VFX Designer Peter Chiang Speaks about Star Trek Beyond

VFX Designer Peter Chiang Speaks about Star Trek Beyond

New Look Ships and Starbase in Star Trek Beyond

♦ We’ve run this before, but with the movie being in theatres now there’s been an uptick in interest in the VFX side of Star Trek: Beyond. In case you missed it first time around, a feature in Popular Mechanics,  first introduced us to a cutaway view of the two Federation starships, and the alien Swarm vessels:


Then  HD Video Pro Magazine ran an interview with Peter Chiang VFX supervisor on Star Trek Beyond with him detailing revised Enterprise and the  CGI work on the  film:

“All of the digital assets belong to Paramount, so we inherited the ILM model [of the Enterprise]. Even so, there was a lot of shader work needed to translate that into the ship we wanted to see onscreen, which is the Justin Lin version of the Enterprise.”

“It goes back in time a bit stylistically, looking closer to the original TV version, which always seemed a littler vulnerable with those slender segments linking the saucer, engineering, and the nacelles.”


Swarm ships collide with the Enterprise



Enterprise leaves Starbase Yorktown

“Our new changes included adding a ‘fastback’ aspect to the nacelles, which formed a bit of a ‘V’ shape. We also stretched and thinned both the nacelles and the ship’s neck, making them more obvious targets for the Swarm.”

“We also took the opportunity to give fans close looks at parts of the ship they’ve never previously seen from these angles, a way pay tribute to the fantastically-original design of the TV ship.”



A new warp effect using gravitational lensing research

“In the past films, there was always kind of a light-driven way they had for showing the stream to warp speed. In reevaluating our options, this gave us a chance to take inspiration from real physics for our warp effect.”

“Right from the outset, I was presenting Justin with ideas on how this could look. We did studies on how light is bent by gravitational lensing, then looked at high-speed shooting of 3000-4000 [fps] to see how bullets create a wake as they travel through water.”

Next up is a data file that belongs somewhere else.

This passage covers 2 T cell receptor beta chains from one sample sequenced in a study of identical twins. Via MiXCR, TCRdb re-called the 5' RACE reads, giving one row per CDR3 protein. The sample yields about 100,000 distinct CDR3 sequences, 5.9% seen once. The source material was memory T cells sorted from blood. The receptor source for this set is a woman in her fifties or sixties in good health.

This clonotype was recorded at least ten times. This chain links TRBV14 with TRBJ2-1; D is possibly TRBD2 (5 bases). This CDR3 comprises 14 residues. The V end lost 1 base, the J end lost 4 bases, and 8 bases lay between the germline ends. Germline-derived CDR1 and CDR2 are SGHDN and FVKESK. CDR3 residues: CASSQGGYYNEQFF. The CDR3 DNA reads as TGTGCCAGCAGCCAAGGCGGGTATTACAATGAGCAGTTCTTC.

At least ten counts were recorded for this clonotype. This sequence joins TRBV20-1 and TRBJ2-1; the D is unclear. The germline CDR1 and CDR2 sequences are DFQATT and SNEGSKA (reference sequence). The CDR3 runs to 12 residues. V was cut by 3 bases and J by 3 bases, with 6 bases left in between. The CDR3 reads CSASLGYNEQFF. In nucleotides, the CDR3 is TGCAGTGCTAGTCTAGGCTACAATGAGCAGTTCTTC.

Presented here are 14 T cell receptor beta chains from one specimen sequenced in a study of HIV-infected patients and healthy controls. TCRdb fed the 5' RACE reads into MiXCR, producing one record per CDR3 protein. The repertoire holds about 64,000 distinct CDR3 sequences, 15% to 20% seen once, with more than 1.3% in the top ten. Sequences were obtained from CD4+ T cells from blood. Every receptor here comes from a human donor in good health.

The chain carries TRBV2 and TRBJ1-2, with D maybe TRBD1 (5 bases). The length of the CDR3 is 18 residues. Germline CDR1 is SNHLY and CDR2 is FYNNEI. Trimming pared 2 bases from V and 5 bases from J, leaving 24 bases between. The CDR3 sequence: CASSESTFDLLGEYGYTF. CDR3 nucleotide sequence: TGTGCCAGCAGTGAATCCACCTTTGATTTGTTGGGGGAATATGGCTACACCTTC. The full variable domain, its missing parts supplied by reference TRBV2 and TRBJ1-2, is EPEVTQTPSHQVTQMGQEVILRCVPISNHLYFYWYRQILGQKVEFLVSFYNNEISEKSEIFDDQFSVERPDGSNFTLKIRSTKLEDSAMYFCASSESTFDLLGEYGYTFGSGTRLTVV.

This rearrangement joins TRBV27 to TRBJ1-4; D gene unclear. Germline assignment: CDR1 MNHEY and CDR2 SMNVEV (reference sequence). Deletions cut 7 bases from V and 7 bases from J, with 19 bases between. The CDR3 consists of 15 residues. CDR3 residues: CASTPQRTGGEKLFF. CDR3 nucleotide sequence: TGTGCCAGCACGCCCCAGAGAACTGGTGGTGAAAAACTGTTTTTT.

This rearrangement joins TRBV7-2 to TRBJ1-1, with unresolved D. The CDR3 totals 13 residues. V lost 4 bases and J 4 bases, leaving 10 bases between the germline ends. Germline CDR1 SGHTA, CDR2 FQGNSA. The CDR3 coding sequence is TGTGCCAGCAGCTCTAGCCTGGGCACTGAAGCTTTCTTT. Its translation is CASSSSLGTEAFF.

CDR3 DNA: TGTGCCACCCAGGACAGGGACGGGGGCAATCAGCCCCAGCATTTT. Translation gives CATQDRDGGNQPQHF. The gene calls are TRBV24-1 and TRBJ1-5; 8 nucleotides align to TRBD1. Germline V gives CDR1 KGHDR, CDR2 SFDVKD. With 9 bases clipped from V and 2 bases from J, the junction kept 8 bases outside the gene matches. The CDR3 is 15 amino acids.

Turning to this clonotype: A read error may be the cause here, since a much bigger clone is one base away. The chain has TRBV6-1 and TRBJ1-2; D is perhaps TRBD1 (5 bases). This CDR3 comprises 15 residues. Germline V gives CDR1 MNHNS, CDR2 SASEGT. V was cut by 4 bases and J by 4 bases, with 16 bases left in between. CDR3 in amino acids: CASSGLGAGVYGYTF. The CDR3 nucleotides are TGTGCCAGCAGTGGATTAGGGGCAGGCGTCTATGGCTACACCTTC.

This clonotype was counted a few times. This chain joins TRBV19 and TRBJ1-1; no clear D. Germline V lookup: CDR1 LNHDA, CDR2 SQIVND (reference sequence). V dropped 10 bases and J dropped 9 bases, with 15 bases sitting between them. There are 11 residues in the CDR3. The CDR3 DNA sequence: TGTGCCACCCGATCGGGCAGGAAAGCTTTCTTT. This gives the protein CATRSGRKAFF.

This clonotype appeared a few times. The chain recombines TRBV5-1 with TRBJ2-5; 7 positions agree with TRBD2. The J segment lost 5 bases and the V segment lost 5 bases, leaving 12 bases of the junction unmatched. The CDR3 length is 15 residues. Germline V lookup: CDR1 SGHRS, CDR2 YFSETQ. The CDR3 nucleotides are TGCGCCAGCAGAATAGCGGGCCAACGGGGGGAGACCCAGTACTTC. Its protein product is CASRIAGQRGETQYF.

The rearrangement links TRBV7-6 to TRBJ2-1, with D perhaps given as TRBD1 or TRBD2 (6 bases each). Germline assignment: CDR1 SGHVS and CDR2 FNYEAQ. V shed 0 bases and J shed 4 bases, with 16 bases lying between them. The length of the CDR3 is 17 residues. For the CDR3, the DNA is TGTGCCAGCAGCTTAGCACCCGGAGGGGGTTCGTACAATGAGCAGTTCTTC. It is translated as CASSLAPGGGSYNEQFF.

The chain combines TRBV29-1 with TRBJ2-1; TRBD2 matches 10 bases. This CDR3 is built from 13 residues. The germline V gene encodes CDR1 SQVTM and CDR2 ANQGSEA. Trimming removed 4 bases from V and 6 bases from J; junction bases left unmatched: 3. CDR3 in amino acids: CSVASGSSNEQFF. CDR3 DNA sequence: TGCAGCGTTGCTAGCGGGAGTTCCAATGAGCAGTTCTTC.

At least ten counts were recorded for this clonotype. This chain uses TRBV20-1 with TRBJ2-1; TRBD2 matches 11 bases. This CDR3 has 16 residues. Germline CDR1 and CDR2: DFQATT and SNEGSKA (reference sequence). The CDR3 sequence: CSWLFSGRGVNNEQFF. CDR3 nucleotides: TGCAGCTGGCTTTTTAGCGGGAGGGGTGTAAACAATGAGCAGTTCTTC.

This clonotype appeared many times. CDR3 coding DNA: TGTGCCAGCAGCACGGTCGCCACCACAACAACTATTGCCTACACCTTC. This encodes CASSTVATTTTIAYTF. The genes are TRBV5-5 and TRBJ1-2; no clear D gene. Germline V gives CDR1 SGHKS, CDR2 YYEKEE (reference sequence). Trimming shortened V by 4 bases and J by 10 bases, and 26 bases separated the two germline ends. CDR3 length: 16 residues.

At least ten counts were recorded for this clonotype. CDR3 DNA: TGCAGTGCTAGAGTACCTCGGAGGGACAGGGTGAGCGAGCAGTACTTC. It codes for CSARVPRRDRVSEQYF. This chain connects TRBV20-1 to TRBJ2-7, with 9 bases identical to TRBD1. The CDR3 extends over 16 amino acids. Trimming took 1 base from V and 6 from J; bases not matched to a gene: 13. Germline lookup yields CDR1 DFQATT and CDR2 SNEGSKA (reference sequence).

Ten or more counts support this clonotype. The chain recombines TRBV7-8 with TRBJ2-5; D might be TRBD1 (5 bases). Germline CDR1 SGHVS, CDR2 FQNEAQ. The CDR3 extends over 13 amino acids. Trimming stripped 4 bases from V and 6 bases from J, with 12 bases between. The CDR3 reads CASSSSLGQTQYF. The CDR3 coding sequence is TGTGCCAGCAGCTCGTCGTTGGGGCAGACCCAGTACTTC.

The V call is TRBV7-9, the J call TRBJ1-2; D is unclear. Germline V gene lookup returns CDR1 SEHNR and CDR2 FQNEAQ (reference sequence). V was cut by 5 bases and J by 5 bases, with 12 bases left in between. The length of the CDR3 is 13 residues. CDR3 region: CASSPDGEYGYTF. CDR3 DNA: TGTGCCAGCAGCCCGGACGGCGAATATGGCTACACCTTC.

“We also scrutinized images of planes and their vapor trials as they go beyond the sound barrier. I imagined multiple shock waves building up and stacking on one another, forming this layer in front of the vessel. This tells us we’re traveling at high speed and gives a dimensional quality to it.”


USS Franklin approaching Starbase Yorktown

“We looked at a lot of NASA footage to see how the whites blow out in genuine conditions of harsh direct sunlight, and I wanted to introduce a lot more of a feel for 3D space this time, in terms of ship and camera movement. That way, it wouldn’t all be so linear, and instead reinforce how there’s no up or down in this environment.”


Swarm vessels fly through Yorktown

Starbase Yorktown is one of the biggest digital creations for STB, initially based upon the futuristic look of Dubai, which stands in for Starbase Yorktown. Filming there last summer saw a local cast (plus Chris Pine) in special Yorktown uniforms, as the base footage to be elaborated upon with CGI was shot.

“The base is out at the frontier of Federation space, constructed as a series of angled structures… within a 16-mile diameter sphere. Using a volume of space in the most efficient and economical manner would absolutely be the way to go with structures out there, and that meant maximizing the inner volume.”

“We played with the idea that the sphere surrounding the station was opaque during the day, but the inner hemisphere becomes more transparent at night, letting the inhabitants see stars outside; that would be a comfort for space travelers.”


Dubai’s skyline is used as a basis for Starbase Yorktown

“…[footage of Dubai] served as a basis for our final, but we had to embellish very extensively for pretty much every view. Everything changed color-wise, since the Federation is principally blue, white, silver, and black, but Dubai feels very beige and yellow.”

“During shooting, we were very conscious of what was to be visible overhead. We had LIDAR scans done of about forty buildings there that worked for our purposes architecturally… to populate the background.”



USS Franklin fighting through the Swarm fleet

“We found that every facility working on [STB] had what I call “Star Trek Yodas” working there; each of them was like a kind of brain trust you could question to find out if some design or manoeuvre went against what had been established on other Trek shows and films. We had sequences with a vessel from an earlier century and the design process took a bit of a hit when the Yodas told us [the USS Franklin] should reflect what had been seen in the [time of Star Trek: Enterprise].”


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